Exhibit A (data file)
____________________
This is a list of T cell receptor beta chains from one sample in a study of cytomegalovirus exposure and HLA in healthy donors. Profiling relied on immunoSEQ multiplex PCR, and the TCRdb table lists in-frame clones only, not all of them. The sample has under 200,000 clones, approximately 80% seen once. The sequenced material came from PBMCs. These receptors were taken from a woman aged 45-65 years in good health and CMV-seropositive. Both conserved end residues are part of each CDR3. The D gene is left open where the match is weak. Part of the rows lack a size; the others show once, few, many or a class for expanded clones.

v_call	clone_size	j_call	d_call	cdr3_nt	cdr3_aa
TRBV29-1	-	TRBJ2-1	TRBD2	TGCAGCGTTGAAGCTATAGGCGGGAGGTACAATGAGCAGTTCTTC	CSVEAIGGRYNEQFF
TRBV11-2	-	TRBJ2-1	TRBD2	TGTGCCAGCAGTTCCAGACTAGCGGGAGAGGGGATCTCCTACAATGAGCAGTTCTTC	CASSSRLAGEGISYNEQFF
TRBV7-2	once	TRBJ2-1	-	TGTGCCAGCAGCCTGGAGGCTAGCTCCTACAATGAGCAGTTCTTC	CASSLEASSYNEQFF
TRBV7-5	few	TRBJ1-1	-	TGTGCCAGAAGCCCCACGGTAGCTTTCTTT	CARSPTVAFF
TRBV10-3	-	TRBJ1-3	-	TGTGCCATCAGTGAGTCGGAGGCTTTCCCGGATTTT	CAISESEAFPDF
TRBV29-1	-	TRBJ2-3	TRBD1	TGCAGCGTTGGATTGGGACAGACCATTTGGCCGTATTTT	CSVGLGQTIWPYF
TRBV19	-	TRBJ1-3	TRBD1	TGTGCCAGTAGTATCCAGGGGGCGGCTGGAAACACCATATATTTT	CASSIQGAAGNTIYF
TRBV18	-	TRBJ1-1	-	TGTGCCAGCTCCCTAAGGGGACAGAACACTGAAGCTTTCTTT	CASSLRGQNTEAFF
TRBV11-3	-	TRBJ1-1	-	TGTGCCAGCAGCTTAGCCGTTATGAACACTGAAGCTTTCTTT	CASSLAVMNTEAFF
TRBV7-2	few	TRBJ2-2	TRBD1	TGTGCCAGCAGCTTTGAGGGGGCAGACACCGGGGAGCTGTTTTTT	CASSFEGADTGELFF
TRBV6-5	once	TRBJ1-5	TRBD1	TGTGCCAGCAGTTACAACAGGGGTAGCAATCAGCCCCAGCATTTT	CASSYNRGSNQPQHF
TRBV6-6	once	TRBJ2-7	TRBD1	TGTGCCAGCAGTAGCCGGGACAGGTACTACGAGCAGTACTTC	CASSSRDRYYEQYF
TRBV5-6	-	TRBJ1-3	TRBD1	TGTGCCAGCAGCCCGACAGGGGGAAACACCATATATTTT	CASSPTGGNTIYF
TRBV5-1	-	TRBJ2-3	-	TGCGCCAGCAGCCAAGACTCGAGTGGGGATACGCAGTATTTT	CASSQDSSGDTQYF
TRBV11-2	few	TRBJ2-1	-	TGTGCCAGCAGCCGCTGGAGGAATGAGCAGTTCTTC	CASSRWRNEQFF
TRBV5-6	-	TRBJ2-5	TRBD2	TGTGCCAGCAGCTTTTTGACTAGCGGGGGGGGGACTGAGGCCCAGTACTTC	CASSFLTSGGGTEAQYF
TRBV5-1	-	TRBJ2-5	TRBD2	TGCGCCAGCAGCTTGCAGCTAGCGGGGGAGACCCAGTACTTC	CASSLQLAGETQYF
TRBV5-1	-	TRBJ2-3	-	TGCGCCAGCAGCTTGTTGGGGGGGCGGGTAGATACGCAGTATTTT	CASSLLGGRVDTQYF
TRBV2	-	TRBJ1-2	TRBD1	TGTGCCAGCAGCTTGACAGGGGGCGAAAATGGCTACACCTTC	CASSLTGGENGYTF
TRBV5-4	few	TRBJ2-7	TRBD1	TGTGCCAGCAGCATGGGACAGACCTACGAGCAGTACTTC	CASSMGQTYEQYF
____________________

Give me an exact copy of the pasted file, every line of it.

This is a list of T cell receptor beta chains from one sample in a study of cytomegalovirus exposure and HLA in healthy donors. Profiling relied on immunoSEQ multiplex PCR, and the TCRdb table lists in-frame clones only, not all of them. The sample has under 200,000 clones, approximately 80% seen once. The sequenced material came from PBMCs. These receptors were taken from a woman aged 45-65 years in good health and CMV-seropositive. Both conserved end residues are part of each CDR3. The D gene is left open where the match is weak. Part of the rows lack a size; the others show once, few, many or a class for expanded clones.

v_call	clone_size	j_call	d_call	cdr3_nt	cdr3_aa
TRBV29-1	-	TRBJ2-1	TRBD2	TGCAGCGTTGAAGCTATAGGCGGGAGGTACAATGAGCAGTTCTTC	CSVEAIGGRYNEQFF
TRBV11-2	-	TRBJ2-1	TRBD2	TGTGCCAGCAGTTCCAGACTAGCGGGAGAGGGGATCTCCTACAATGAGCAGTTCTTC	CASSSRLAGEGISYNEQFF
TRBV7-2	once	TRBJ2-1	-	TGTGCCAGCAGCCTGGAGGCTAGCTCCTACAATGAGCAGTTCTTC	CASSLEASSYNEQFF
TRBV7-5	few	TRBJ1-1	-	TGTGCCAGAAGCCCCACGGTAGCTTTCTTT	CARSPTVAFF
TRBV10-3	-	TRBJ1-3	-	TGTGCCATCAGTGAGTCGGAGGCTTTCCCGGATTTT	CAISESEAFPDF
TRBV29-1	-	TRBJ2-3	TRBD1	TGCAGCGTTGGATTGGGACAGACCATTTGGCCGTATTTT	CSVGLGQTIWPYF
TRBV19	-	TRBJ1-3	TRBD1	TGTGCCAGTAGTATCCAGGGGGCGGCTGGAAACACCATATATTTT	CASSIQGAAGNTIYF
TRBV18	-	TRBJ1-1	-	TGTGCCAGCTCCCTAAGGGGACAGAACACTGAAGCTTTCTTT	CASSLRGQNTEAFF
TRBV11-3	-	TRBJ1-1	-	TGTGCCAGCAGCTTAGCCGTTATGAACACTGAAGCTTTCTTT	CASSLAVMNTEAFF
TRBV7-2	few	TRBJ2-2	TRBD1	TGTGCCAGCAGCTTTGAGGGGGCAGACACCGGGGAGCTGTTTTTT	CASSFEGADTGELFF
TRBV6-5	once	TRBJ1-5	TRBD1	TGTGCCAGCAGTTACAACAGGGGTAGCAATCAGCCCCAGCATTTT	CASSYNRGSNQPQHF
TRBV6-6	once	TRBJ2-7	TRBD1	TGTGCCAGCAGTAGCCGGGACAGGTACTACGAGCAGTACTTC	CASSSRDRYYEQYF
TRBV5-6	-	TRBJ1-3	TRBD1	TGTGCCAGCAGCCCGACAGGGGGAAACACCATATATTTT	CASSPTGGNTIYF
TRBV5-1	-	TRBJ2-3	-	TGCGCCAGCAGCCAAGACTCGAGTGGGGATACGCAGTATTTT	CASSQDSSGDTQYF
TRBV11-2	few	TRBJ2-1	-	TGTGCCAGCAGCCGCTGGAGGAATGAGCAGTTCTTC	CASSRWRNEQFF
TRBV5-6	-	TRBJ2-5	TRBD2	TGTGCCAGCAGCTTTTTGACTAGCGGGGGGGGGACTGAGGCCCAGTACTTC	CASSFLTSGGGTEAQYF
TRBV5-1	-	TRBJ2-5	TRBD2	TGCGCCAGCAGCTTGCAGCTAGCGGGGGAGACCCAGTACTTC	CASSLQLAGETQYF
TRBV5-1	-	TRBJ2-3	-	TGCGCCAGCAGCTTGTTGGGGGGGCGGGTAGATACGCAGTATTTT	CASSLLGGRVDTQYF
TRBV2	-	TRBJ1-2	TRBD1	TGTGCCAGCAGCTTGACAGGGGGCGAAAATGGCTACACCTTC	CASSLTGGENGYTF
TRBV5-4	few	TRBJ2-7	TRBD1	TGTGCCAGCAGCATGGGACAGACCTACGAGCAGTACTTC	CASSMGQTYEQYF